In a physical chemistry lab, a good 90% of your time is devoted to fixing things. About 30% of the time, something is broken outright, i.e. not functioning properly. The other 60% of the time nothing is broken per se, however you find yourself having to tweak your apparatus in order to get “good results”–strong voltages, aligned optics, signals from compounds you want, etc. The remaining 10% of the time is divided between setting things up (99%) and actually observing good results (1%). The diagram says it all; study it well, future p-chemists.
It is the strange and disturbing truth that while fixing an instrument, you will inevitably cause at least one additional problem in the instrument. In addition, the number of additional problems that surface after discovery of the initial problem is proportional to the age of the instrument.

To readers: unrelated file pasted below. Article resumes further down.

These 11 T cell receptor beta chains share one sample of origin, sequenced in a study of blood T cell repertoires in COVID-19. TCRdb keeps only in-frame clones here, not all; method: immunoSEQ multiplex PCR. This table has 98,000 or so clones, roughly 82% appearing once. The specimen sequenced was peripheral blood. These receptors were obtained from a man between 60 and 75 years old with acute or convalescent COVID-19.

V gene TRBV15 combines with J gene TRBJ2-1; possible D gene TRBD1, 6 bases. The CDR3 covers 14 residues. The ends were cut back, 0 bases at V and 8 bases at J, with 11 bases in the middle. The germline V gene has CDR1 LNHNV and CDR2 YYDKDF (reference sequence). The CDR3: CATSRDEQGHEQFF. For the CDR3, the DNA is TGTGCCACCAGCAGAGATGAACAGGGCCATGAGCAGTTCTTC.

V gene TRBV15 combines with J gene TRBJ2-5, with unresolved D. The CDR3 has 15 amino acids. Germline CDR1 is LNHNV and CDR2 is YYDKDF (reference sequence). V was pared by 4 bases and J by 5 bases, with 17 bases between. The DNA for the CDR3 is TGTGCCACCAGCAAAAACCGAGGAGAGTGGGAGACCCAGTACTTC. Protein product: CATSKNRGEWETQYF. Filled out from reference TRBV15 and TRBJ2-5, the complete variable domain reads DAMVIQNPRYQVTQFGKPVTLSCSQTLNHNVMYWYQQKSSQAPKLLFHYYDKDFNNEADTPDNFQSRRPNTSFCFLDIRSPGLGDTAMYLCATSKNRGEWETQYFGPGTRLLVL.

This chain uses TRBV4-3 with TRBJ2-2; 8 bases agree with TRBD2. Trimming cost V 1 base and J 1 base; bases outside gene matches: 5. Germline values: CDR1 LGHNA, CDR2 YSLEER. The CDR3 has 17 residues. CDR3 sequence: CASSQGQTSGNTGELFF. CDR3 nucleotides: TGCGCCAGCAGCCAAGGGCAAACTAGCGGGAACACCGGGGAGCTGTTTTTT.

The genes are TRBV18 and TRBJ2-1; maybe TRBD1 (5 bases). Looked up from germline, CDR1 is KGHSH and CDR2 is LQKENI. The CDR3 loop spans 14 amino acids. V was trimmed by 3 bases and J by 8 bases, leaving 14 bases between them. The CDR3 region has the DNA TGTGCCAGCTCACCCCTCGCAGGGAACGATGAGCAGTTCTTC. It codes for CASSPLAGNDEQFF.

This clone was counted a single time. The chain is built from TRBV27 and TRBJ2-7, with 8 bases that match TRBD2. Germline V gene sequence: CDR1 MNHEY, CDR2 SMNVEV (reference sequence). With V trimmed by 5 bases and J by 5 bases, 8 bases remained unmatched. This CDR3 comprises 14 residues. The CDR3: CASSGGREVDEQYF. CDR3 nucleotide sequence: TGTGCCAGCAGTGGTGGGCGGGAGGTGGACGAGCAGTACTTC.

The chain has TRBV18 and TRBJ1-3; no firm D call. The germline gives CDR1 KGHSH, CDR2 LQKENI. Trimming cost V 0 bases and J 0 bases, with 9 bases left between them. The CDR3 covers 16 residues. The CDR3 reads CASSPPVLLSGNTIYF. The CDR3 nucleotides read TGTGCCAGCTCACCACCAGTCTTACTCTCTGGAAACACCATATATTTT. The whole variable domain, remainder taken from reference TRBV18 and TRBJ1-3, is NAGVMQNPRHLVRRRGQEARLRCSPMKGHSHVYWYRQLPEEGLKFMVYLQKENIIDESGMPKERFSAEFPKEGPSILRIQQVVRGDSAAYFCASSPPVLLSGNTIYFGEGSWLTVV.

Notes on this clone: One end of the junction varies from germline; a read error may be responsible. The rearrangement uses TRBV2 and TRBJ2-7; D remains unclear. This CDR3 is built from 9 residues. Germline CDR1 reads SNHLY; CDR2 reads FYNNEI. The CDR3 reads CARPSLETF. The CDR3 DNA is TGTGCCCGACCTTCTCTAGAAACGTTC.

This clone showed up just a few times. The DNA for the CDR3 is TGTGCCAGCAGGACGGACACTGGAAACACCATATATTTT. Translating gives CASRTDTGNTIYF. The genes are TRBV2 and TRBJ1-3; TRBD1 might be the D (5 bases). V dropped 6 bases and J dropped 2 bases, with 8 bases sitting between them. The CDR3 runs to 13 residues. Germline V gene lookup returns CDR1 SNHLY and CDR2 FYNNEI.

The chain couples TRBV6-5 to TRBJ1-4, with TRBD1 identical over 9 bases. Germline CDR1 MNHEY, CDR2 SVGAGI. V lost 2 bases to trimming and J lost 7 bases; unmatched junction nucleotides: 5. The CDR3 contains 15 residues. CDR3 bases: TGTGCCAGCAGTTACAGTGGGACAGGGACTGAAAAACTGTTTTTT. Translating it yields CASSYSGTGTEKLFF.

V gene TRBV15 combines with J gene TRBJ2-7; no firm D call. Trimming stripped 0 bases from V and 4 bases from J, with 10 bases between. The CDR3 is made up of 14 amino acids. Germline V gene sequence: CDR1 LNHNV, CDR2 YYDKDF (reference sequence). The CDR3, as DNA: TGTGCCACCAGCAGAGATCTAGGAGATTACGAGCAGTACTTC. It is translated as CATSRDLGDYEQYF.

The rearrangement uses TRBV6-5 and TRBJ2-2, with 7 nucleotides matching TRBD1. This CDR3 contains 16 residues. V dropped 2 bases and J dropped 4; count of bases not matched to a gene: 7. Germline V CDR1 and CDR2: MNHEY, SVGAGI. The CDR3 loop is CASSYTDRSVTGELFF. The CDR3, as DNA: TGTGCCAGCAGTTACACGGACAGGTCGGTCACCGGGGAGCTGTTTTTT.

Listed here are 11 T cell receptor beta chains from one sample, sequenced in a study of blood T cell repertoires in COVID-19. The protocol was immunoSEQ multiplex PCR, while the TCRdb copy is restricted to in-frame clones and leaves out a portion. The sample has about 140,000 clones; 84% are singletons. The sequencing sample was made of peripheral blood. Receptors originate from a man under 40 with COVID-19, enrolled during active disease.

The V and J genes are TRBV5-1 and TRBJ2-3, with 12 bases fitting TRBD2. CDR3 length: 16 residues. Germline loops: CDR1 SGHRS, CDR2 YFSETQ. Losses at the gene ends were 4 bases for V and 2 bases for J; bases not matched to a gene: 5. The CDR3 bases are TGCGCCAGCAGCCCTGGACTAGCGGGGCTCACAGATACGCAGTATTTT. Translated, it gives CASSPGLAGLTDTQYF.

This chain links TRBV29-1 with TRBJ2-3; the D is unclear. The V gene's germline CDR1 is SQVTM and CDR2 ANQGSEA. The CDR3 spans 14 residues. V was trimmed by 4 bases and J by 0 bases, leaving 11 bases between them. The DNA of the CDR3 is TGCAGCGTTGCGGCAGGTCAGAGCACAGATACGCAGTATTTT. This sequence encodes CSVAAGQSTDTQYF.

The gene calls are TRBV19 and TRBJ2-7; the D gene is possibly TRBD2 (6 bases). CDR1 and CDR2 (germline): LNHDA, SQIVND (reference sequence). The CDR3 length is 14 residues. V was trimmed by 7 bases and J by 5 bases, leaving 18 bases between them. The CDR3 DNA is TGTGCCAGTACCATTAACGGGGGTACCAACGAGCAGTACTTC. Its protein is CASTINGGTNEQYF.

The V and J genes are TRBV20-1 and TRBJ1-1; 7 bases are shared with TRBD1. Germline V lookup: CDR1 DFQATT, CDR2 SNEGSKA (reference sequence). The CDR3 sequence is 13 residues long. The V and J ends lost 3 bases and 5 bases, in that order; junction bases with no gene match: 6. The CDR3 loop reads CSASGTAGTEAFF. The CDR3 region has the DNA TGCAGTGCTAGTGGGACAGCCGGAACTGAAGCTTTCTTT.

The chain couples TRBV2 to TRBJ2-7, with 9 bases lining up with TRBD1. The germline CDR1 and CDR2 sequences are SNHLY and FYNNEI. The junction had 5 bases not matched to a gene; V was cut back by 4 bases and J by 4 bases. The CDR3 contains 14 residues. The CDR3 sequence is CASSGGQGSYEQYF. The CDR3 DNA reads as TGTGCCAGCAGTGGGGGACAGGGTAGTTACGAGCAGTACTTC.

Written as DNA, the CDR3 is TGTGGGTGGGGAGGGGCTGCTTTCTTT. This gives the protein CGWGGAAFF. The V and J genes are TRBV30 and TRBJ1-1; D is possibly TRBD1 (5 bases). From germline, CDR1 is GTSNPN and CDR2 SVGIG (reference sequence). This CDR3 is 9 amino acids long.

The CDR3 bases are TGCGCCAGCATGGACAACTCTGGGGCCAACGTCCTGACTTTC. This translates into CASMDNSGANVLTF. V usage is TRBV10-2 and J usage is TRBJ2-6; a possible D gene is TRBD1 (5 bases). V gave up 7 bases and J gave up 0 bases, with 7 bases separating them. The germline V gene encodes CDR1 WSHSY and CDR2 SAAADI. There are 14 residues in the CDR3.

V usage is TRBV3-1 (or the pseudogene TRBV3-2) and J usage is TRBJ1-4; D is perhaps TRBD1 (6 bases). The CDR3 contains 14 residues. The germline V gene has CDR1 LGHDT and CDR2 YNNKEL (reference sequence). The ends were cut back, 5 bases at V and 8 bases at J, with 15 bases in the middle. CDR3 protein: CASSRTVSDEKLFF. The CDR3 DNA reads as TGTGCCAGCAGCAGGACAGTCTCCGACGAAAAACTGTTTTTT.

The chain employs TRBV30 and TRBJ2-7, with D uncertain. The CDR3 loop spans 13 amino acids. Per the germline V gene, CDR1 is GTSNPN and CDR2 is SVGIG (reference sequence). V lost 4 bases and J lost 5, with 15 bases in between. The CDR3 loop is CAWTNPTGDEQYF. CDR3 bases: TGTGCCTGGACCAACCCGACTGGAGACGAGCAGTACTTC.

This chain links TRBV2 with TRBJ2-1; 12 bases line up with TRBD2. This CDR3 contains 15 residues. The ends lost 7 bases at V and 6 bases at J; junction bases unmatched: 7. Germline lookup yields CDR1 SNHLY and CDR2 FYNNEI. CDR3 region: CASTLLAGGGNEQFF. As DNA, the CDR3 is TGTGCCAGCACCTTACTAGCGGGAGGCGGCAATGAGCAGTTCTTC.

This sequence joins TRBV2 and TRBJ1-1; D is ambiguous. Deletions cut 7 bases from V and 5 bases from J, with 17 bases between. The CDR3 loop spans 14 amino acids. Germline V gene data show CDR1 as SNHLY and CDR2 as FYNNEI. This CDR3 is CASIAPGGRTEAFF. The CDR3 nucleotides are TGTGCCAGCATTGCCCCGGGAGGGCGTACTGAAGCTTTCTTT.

That’s why, I figure, it has taken us a week now to fix a twenty-five-year-old Bomem FTIR. Each time we fix a problem, a new one arises. We are also at the mercy of a phantom light fixture, which turns on and off at random regardless of the voltage it sees.
I must admit that I like fixing things, though. Each solution brings with it a certain sense of accomplishment, even if it also brings more trouble. Working in a lab where observing good results takes up less than 1% of my time, I have to cherish the little victories.